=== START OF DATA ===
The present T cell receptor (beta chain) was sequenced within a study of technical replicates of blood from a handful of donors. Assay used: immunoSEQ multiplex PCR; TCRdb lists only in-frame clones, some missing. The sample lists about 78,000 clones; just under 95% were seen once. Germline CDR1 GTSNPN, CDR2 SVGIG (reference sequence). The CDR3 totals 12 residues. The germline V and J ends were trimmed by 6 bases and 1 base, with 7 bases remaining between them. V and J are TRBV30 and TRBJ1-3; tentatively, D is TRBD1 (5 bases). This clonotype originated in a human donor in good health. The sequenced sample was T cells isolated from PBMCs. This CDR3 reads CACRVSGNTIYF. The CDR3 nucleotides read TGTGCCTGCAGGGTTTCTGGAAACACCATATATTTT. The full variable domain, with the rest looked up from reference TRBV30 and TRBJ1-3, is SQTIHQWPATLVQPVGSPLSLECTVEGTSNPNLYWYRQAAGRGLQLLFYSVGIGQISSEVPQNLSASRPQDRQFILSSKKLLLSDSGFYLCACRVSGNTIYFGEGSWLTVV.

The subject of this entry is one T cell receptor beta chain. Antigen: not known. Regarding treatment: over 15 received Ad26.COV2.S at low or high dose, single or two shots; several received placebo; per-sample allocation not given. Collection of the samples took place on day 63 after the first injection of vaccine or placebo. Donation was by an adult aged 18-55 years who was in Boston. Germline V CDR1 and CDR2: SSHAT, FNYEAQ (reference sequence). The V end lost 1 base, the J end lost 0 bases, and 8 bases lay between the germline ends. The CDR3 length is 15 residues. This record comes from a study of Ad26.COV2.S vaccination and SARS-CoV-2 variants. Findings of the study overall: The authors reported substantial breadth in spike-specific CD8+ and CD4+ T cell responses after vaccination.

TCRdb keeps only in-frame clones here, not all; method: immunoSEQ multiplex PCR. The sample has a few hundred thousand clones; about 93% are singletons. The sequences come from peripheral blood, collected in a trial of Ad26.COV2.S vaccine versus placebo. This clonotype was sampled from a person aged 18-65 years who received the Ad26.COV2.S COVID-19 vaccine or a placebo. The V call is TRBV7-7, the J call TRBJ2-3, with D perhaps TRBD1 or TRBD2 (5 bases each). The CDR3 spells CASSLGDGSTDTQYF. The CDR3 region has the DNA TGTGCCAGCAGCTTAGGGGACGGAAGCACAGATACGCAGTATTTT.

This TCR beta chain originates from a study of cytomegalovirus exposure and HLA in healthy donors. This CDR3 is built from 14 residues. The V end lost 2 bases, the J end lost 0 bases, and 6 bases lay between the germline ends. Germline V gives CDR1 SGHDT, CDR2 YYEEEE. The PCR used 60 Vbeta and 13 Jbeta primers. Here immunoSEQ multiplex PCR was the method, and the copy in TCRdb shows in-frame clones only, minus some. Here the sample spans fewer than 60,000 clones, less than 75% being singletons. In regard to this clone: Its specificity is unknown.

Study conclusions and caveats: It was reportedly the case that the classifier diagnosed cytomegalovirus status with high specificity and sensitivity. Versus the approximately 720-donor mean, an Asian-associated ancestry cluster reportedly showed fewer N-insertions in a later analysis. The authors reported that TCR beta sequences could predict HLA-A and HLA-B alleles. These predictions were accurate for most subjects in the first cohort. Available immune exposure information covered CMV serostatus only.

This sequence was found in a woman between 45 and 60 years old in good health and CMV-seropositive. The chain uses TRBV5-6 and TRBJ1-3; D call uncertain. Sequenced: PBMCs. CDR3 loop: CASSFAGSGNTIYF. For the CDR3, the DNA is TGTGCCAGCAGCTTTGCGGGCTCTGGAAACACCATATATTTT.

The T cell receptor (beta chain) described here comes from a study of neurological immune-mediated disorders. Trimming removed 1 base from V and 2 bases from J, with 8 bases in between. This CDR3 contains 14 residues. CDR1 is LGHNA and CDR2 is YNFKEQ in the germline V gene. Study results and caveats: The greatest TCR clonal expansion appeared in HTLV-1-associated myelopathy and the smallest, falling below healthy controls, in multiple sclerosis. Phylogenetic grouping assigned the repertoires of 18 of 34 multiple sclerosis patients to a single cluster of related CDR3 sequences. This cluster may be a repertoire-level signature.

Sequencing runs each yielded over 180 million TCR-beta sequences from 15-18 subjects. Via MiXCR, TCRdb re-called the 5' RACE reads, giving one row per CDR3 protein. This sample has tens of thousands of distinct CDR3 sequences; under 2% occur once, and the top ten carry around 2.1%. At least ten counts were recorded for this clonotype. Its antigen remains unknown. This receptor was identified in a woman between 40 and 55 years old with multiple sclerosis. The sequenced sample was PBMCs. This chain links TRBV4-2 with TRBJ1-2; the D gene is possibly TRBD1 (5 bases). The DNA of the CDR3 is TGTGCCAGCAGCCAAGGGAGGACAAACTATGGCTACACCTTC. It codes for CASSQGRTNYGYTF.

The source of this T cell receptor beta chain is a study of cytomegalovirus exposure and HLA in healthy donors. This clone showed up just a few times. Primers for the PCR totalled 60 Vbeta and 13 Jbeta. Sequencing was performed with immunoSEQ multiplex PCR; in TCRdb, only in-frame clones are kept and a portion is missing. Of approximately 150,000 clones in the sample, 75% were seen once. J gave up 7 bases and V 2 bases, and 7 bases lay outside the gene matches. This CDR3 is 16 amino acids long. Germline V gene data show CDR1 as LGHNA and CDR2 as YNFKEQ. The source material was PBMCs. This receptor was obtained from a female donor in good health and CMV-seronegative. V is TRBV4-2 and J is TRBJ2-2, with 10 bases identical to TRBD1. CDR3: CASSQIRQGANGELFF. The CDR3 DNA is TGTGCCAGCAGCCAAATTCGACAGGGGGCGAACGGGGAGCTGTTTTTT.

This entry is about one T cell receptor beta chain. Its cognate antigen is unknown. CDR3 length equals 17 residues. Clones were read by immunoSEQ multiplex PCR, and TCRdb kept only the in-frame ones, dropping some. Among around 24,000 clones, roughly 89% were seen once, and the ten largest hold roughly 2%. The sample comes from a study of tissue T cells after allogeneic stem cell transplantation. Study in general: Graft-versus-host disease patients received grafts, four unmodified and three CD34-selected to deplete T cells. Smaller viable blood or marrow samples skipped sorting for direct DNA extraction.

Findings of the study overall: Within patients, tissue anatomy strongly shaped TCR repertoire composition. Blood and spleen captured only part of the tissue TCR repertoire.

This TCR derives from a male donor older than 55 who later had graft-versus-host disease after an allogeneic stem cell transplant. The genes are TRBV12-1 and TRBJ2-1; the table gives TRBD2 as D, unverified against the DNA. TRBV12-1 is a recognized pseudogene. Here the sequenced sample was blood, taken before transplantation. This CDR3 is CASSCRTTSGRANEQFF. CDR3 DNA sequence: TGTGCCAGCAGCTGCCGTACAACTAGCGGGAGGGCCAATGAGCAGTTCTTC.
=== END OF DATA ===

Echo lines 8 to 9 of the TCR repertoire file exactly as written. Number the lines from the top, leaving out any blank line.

Sequencing runs each yielded over 180 million TCR-beta sequences from 15-18 subjects. Via MiXCR, TCRdb re-called the 5' RACE reads, giving one row per CDR3 protein. This sample has tens of thousands of distinct CDR3 sequences; under 2% occur once, and the top ten carry around 2.1%. At least ten counts were recorded for this clonotype. Its antigen remains unknown. This receptor was identified in a woman between 40 and 55 years old with multiple sclerosis. The sequenced sample was PBMCs. This chain links TRBV4-2 with TRBJ1-2; the D gene is possibly TRBD1 (5 bases). The DNA of the CDR3 is TGTGCCAGCAGCCAAGGGAGGACAAACTATGGCTACACCTTC. It codes for CASSQGRTNYGYTF.

The source of this T cell receptor beta chain is a study of cytomegalovirus exposure and HLA in healthy donors. This clone showed up just a few times. Primers for the PCR totalled 60 Vbeta and 13 Jbeta. Sequencing was performed with immunoSEQ multiplex PCR; in TCRdb, only in-frame clones are kept and a portion is missing. Of approximately 150,000 clones in the sample, 75% were seen once. J gave up 7 bases and V 2 bases, and 7 bases lay outside the gene matches. This CDR3 is 16 amino acids long. Germline V gene data show CDR1 as LGHNA and CDR2 as YNFKEQ. The source material was PBMCs. This receptor was obtained from a female donor in good health and CMV-seronegative. V is TRBV4-2 and J is TRBJ2-2, with 10 bases identical to TRBD1. CDR3: CASSQIRQGANGELFF. The CDR3 DNA is TGTGCCAGCAGCCAAATTCGACAGGGGGCGAACGGGGAGCTGTTTTTT.